DevOps continues to gain popularity as a more efficient alternative to the waterfall management method behind software development and has proven to foster a more collaborative, dynamic process to bring products to market in faster, more cost-effective ways. When implemented correctly, DevOps speeds cycle times, unites historically divergent teams and provides a solid foundation for anticipating issues and identifying quick solutions.
In the Upskill U course "What is DevOps?," Colin Kincaid, service provider CTO at Cisco Systems Inc. (Nasdaq: CSCO), covers the key concepts of DevOps, addresses benefits and challenges to implementation and examines case studies of successful DevOps teams on Wednesday at 1:00 p.m. ET (10:00 a.m.). (Register for What Is DevOps?)
The Agile and DevOps series at Upskill U culminates on Friday with the course "How to Implement DevOps," delivered by Burt Klein, DevOps strategist at Tech Mahindra Ltd. Klein addresses steps to securing support from management for DevOps and how to avoid common mistakes and streamline the process of implementing DevOps. (Register for How to Implement DevOps.)
Alan Bateman, director at Agile Transformation, wrapped up the Agile portion of this Upskill U series with a course on "How to Implement Agile" last Friday. Bateman addressed common challenges organizations face both internally and externally when implementing Agile, and how to design a new organization-wide mindset that fits with the Agile process. (Listen to How to Implement Agile.)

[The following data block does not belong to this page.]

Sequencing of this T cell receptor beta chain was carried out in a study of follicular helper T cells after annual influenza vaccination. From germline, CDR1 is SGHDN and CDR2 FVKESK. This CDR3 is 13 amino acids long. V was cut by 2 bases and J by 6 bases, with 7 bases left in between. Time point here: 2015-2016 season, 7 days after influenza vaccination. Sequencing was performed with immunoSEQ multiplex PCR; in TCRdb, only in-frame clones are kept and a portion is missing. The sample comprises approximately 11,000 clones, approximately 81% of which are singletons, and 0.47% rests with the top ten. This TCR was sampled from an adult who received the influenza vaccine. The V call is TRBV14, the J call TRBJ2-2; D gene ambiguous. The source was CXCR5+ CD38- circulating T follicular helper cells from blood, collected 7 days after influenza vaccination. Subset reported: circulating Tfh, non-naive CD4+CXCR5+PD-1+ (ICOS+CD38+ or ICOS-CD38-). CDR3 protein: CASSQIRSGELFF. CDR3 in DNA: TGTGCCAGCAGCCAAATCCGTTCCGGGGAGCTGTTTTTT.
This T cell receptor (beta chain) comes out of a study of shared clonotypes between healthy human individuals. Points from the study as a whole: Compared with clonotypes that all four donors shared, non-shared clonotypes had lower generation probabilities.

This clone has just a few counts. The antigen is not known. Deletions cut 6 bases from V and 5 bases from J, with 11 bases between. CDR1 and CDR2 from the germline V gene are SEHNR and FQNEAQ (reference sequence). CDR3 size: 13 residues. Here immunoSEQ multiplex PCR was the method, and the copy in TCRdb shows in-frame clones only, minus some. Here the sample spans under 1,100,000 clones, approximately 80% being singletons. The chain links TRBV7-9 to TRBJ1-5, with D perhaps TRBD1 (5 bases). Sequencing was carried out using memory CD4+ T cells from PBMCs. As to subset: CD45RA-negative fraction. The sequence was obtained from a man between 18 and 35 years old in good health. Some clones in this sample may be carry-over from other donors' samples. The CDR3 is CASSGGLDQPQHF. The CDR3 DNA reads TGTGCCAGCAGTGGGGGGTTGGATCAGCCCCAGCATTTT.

"If you have everyone across the company completely dedicated to the philosophy of what you're going to do -- to make sure the finance department, the HR department, the business change folks, the product managers, the marketing people -- if all of those people have bought themselves into this philosophy then there will be a lot more success to it," said Bateman.
"What it won't do is fix any underlying shortfalls," he said. "If there are skill shortages on your team, a lack of enthusiasm, if you don't have enough resources, if the team isn't motivated, whether you're doing Agile or not, it won't work. So there is no sort of silver bullet on fixing those things; you really need to make sure those underlying things are there."
Bateman explained that achieving buy in from the entire company is key to the success of Agile, but management should anticipate pushback since many employees will be more comfortable with the current modus operandi. He also said that fundamental to the success of Agile is an expectation that failure and constructive criticism are part of the process.
"If you can be willing to learn from the past and be prepared to fail, and fail quickly, obviously that's very advisable, I think things will go a lot smoother when you're trying to do [Agile]," said Bateman.
Throughout the series, speakers have reiterated the importance of approaching Agile as an iterative process that involves every department in an organization. This week as you tune in to Upskill U's exploration of the what and how behind DevOps, don't hesitate to bring your concerns and questions as each course includes a live Q&A both with expert speakers and a discussion with industry peers. See you on the chat boards!
— Kelsey Kusterer Ziser, Editor, Upskill U